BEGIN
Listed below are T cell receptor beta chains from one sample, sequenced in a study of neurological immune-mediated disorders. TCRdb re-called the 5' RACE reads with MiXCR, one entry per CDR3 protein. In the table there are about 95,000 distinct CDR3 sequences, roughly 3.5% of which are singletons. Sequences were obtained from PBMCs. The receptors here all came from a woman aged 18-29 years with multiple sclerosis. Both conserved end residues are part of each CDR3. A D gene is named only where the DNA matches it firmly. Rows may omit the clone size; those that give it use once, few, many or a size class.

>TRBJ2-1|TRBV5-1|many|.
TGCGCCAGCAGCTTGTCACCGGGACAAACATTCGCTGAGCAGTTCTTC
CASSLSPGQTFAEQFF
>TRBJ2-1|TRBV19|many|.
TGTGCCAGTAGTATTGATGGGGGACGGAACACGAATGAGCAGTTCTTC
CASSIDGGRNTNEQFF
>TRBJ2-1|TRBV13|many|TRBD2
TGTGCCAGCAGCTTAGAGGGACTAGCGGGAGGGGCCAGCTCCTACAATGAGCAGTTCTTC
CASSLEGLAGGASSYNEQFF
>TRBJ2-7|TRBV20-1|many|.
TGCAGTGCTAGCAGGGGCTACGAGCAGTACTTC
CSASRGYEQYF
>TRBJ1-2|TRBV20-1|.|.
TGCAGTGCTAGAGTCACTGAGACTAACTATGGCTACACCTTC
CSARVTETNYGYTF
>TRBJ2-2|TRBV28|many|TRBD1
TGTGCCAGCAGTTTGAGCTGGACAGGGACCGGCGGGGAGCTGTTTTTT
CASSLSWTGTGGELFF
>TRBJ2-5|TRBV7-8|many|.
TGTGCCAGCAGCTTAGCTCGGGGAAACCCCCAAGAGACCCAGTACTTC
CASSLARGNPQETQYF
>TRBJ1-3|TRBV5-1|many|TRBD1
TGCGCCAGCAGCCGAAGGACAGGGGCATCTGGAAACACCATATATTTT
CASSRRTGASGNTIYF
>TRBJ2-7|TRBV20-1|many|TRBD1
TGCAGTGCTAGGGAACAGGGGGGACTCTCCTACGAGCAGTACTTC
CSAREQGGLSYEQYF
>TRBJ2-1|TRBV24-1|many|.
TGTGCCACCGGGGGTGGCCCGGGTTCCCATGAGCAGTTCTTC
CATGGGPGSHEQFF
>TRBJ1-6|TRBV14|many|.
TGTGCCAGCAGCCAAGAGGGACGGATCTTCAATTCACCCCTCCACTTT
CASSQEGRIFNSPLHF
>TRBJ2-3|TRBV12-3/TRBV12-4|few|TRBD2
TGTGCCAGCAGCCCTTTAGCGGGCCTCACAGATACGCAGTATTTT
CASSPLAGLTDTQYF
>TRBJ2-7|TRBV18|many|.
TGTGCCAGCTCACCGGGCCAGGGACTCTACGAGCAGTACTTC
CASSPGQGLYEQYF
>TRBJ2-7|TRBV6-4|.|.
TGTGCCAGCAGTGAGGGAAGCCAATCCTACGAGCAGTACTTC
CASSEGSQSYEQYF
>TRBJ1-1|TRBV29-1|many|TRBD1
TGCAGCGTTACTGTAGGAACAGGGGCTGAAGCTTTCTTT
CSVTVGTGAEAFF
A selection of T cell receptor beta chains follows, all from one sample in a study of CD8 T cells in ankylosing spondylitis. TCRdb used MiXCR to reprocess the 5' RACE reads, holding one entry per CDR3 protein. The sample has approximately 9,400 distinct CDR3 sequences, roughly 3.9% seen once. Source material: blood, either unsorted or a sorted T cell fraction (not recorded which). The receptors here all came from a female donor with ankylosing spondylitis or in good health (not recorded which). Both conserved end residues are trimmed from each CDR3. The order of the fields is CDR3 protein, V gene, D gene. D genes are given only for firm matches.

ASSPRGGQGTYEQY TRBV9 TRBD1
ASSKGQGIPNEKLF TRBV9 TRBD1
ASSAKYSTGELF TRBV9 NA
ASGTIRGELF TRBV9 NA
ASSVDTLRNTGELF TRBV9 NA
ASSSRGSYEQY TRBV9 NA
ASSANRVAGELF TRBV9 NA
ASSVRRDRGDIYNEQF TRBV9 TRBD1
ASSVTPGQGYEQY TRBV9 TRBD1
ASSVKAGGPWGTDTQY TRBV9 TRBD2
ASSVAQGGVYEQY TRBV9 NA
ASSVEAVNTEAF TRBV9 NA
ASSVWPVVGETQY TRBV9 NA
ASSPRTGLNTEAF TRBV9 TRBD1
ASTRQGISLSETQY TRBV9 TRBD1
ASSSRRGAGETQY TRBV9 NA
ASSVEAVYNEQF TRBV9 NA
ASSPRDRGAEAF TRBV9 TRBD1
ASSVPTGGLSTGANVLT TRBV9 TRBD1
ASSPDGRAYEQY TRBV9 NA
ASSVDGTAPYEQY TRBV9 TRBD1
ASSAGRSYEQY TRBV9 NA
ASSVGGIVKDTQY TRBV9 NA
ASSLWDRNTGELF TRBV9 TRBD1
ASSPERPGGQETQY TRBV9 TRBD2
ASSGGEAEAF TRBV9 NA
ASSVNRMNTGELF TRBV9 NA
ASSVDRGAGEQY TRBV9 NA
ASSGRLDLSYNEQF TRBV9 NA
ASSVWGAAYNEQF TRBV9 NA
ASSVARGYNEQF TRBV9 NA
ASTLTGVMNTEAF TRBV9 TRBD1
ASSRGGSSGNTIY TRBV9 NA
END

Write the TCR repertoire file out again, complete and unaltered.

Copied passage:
Listed below are T cell receptor beta chains from one sample, sequenced in a study of neurological immune-mediated disorders. TCRdb re-called the 5' RACE reads with MiXCR, one entry per CDR3 protein. In the table there are about 95,000 distinct CDR3 sequences, roughly 3.5% of which are singletons. Sequences were obtained from PBMCs. The receptors here all came from a woman aged 18-29 years with multiple sclerosis. Both conserved end residues are part of each CDR3. A D gene is named only where the DNA matches it firmly. Rows may omit the clone size; those that give it use once, few, many or a size class.

>TRBJ2-1|TRBV5-1|many|.
TGCGCCAGCAGCTTGTCACCGGGACAAACATTCGCTGAGCAGTTCTTC
CASSLSPGQTFAEQFF
>TRBJ2-1|TRBV19|many|.
TGTGCCAGTAGTATTGATGGGGGACGGAACACGAATGAGCAGTTCTTC
CASSIDGGRNTNEQFF
>TRBJ2-1|TRBV13|many|TRBD2
TGTGCCAGCAGCTTAGAGGGACTAGCGGGAGGGGCCAGCTCCTACAATGAGCAGTTCTTC
CASSLEGLAGGASSYNEQFF
>TRBJ2-7|TRBV20-1|many|.
TGCAGTGCTAGCAGGGGCTACGAGCAGTACTTC
CSASRGYEQYF
>TRBJ1-2|TRBV20-1|.|.
TGCAGTGCTAGAGTCACTGAGACTAACTATGGCTACACCTTC
CSARVTETNYGYTF
>TRBJ2-2|TRBV28|many|TRBD1
TGTGCCAGCAGTTTGAGCTGGACAGGGACCGGCGGGGAGCTGTTTTTT
CASSLSWTGTGGELFF
>TRBJ2-5|TRBV7-8|many|.
TGTGCCAGCAGCTTAGCTCGGGGAAACCCCCAAGAGACCCAGTACTTC
CASSLARGNPQETQYF
>TRBJ1-3|TRBV5-1|many|TRBD1
TGCGCCAGCAGCCGAAGGACAGGGGCATCTGGAAACACCATATATTTT
CASSRRTGASGNTIYF
>TRBJ2-7|TRBV20-1|many|TRBD1
TGCAGTGCTAGGGAACAGGGGGGACTCTCCTACGAGCAGTACTTC
CSAREQGGLSYEQYF
>TRBJ2-1|TRBV24-1|many|.
TGTGCCACCGGGGGTGGCCCGGGTTCCCATGAGCAGTTCTTC
CATGGGPGSHEQFF
>TRBJ1-6|TRBV14|many|.
TGTGCCAGCAGCCAAGAGGGACGGATCTTCAATTCACCCCTCCACTTT
CASSQEGRIFNSPLHF
>TRBJ2-3|TRBV12-3/TRBV12-4|few|TRBD2
TGTGCCAGCAGCCCTTTAGCGGGCCTCACAGATACGCAGTATTTT
CASSPLAGLTDTQYF
>TRBJ2-7|TRBV18|many|.
TGTGCCAGCTCACCGGGCCAGGGACTCTACGAGCAGTACTTC
CASSPGQGLYEQYF
>TRBJ2-7|TRBV6-4|.|.
TGTGCCAGCAGTGAGGGAAGCCAATCCTACGAGCAGTACTTC
CASSEGSQSYEQYF
>TRBJ1-1|TRBV29-1|many|TRBD1
TGCAGCGTTACTGTAGGAACAGGGGCTGAAGCTTTCTTT
CSVTVGTGAEAFF
A selection of T cell receptor beta chains follows, all from one sample in a study of CD8 T cells in ankylosing spondylitis. TCRdb used MiXCR to reprocess the 5' RACE reads, holding one entry per CDR3 protein. The sample has approximately 9,400 distinct CDR3 sequences, roughly 3.9% seen once. Source material: blood, either unsorted or a sorted T cell fraction (not recorded which). The receptors here all came from a female donor with ankylosing spondylitis or in good health (not recorded which). Both conserved end residues are trimmed from each CDR3. The order of the fields is CDR3 protein, V gene, D gene. D genes are given only for firm matches.

ASSPRGGQGTYEQY TRBV9 TRBD1
ASSKGQGIPNEKLF TRBV9 TRBD1
ASSAKYSTGELF TRBV9 NA
ASGTIRGELF TRBV9 NA
ASSVDTLRNTGELF TRBV9 NA
ASSSRGSYEQY TRBV9 NA
ASSANRVAGELF TRBV9 NA
ASSVRRDRGDIYNEQF TRBV9 TRBD1
ASSVTPGQGYEQY TRBV9 TRBD1
ASSVKAGGPWGTDTQY TRBV9 TRBD2
ASSVAQGGVYEQY TRBV9 NA
ASSVEAVNTEAF TRBV9 NA
ASSVWPVVGETQY TRBV9 NA
ASSPRTGLNTEAF TRBV9 TRBD1
ASTRQGISLSETQY TRBV9 TRBD1
ASSSRRGAGETQY TRBV9 NA
ASSVEAVYNEQF TRBV9 NA
ASSPRDRGAEAF TRBV9 TRBD1
ASSVPTGGLSTGANVLT TRBV9 TRBD1
ASSPDGRAYEQY TRBV9 NA
ASSVDGTAPYEQY TRBV9 TRBD1
ASSAGRSYEQY TRBV9 NA
ASSVGGIVKDTQY TRBV9 NA
ASSLWDRNTGELF TRBV9 TRBD1
ASSPERPGGQETQY TRBV9 TRBD2
ASSGGEAEAF TRBV9 NA
ASSVNRMNTGELF TRBV9 NA
ASSVDRGAGEQY TRBV9 NA
ASSGRLDLSYNEQF TRBV9 NA
ASSVWGAAYNEQF TRBV9 NA
ASSVARGYNEQF TRBV9 NA
ASTLTGVMNTEAF TRBV9 TRBD1
ASSRGGSSGNTIY TRBV9 NA